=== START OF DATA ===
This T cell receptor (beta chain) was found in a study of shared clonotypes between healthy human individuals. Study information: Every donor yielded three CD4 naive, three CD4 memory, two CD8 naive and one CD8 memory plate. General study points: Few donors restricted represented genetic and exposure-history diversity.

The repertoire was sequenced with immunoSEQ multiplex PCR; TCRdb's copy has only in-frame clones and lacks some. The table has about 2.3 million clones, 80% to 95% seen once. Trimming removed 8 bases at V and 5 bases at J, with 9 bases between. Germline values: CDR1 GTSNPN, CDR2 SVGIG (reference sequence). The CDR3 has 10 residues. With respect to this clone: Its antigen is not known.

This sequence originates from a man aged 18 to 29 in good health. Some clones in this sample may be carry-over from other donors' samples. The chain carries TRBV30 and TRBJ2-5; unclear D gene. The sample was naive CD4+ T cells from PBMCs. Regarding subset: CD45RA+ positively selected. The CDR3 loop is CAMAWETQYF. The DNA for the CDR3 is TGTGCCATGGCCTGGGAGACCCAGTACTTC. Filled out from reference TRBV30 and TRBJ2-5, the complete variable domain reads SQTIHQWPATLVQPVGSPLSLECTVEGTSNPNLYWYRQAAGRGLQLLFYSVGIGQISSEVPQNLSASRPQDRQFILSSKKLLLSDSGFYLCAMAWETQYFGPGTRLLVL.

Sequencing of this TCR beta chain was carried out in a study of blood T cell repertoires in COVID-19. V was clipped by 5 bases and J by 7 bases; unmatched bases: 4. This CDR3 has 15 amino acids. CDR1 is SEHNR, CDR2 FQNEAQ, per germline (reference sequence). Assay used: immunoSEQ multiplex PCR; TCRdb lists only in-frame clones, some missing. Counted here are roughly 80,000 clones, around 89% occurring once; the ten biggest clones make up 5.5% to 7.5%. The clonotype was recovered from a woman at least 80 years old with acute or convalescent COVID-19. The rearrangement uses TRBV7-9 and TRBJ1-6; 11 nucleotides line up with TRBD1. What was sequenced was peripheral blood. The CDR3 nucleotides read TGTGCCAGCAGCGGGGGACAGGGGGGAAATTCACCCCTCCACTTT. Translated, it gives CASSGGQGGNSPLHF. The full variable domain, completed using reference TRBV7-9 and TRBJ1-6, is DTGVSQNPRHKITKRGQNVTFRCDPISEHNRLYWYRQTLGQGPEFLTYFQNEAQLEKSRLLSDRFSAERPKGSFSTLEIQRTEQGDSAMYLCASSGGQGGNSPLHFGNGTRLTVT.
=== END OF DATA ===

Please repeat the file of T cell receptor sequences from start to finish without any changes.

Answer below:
This T cell receptor (beta chain) was found in a study of shared clonotypes between healthy human individuals. Study information: Every donor yielded three CD4 naive, three CD4 memory, two CD8 naive and one CD8 memory plate. General study points: Few donors restricted represented genetic and exposure-history diversity.

The repertoire was sequenced with immunoSEQ multiplex PCR; TCRdb's copy has only in-frame clones and lacks some. The table has about 2.3 million clones, 80% to 95% seen once. Trimming removed 8 bases at V and 5 bases at J, with 9 bases between. Germline values: CDR1 GTSNPN, CDR2 SVGIG (reference sequence). The CDR3 has 10 residues. With respect to this clone: Its antigen is not known.

This sequence originates from a man aged 18 to 29 in good health. Some clones in this sample may be carry-over from other donors' samples. The chain carries TRBV30 and TRBJ2-5; unclear D gene. The sample was naive CD4+ T cells from PBMCs. Regarding subset: CD45RA+ positively selected. The CDR3 loop is CAMAWETQYF. The DNA for the CDR3 is TGTGCCATGGCCTGGGAGACCCAGTACTTC. Filled out from reference TRBV30 and TRBJ2-5, the complete variable domain reads SQTIHQWPATLVQPVGSPLSLECTVEGTSNPNLYWYRQAAGRGLQLLFYSVGIGQISSEVPQNLSASRPQDRQFILSSKKLLLSDSGFYLCAMAWETQYFGPGTRLLVL.

Sequencing of this TCR beta chain was carried out in a study of blood T cell repertoires in COVID-19. V was clipped by 5 bases and J by 7 bases; unmatched bases: 4. This CDR3 has 15 amino acids. CDR1 is SEHNR, CDR2 FQNEAQ, per germline (reference sequence). Assay used: immunoSEQ multiplex PCR; TCRdb lists only in-frame clones, some missing. Counted here are roughly 80,000 clones, around 89% occurring once; the ten biggest clones make up 5.5% to 7.5%. The clonotype was recovered from a woman at least 80 years old with acute or convalescent COVID-19. The rearrangement uses TRBV7-9 and TRBJ1-6; 11 nucleotides line up with TRBD1. What was sequenced was peripheral blood. The CDR3 nucleotides read TGTGCCAGCAGCGGGGGACAGGGGGGAAATTCACCCCTCCACTTT. Translated, it gives CASSGGQGGNSPLHF. The full variable domain, completed using reference TRBV7-9 and TRBJ1-6, is DTGVSQNPRHKITKRGQNVTFRCDPISEHNRLYWYRQTLGQGPEFLTYFQNEAQLEKSRLLSDRFSAERPKGSFSTLEIQRTEQGDSAMYLCASSGGQGGNSPLHFGNGTRLTVT.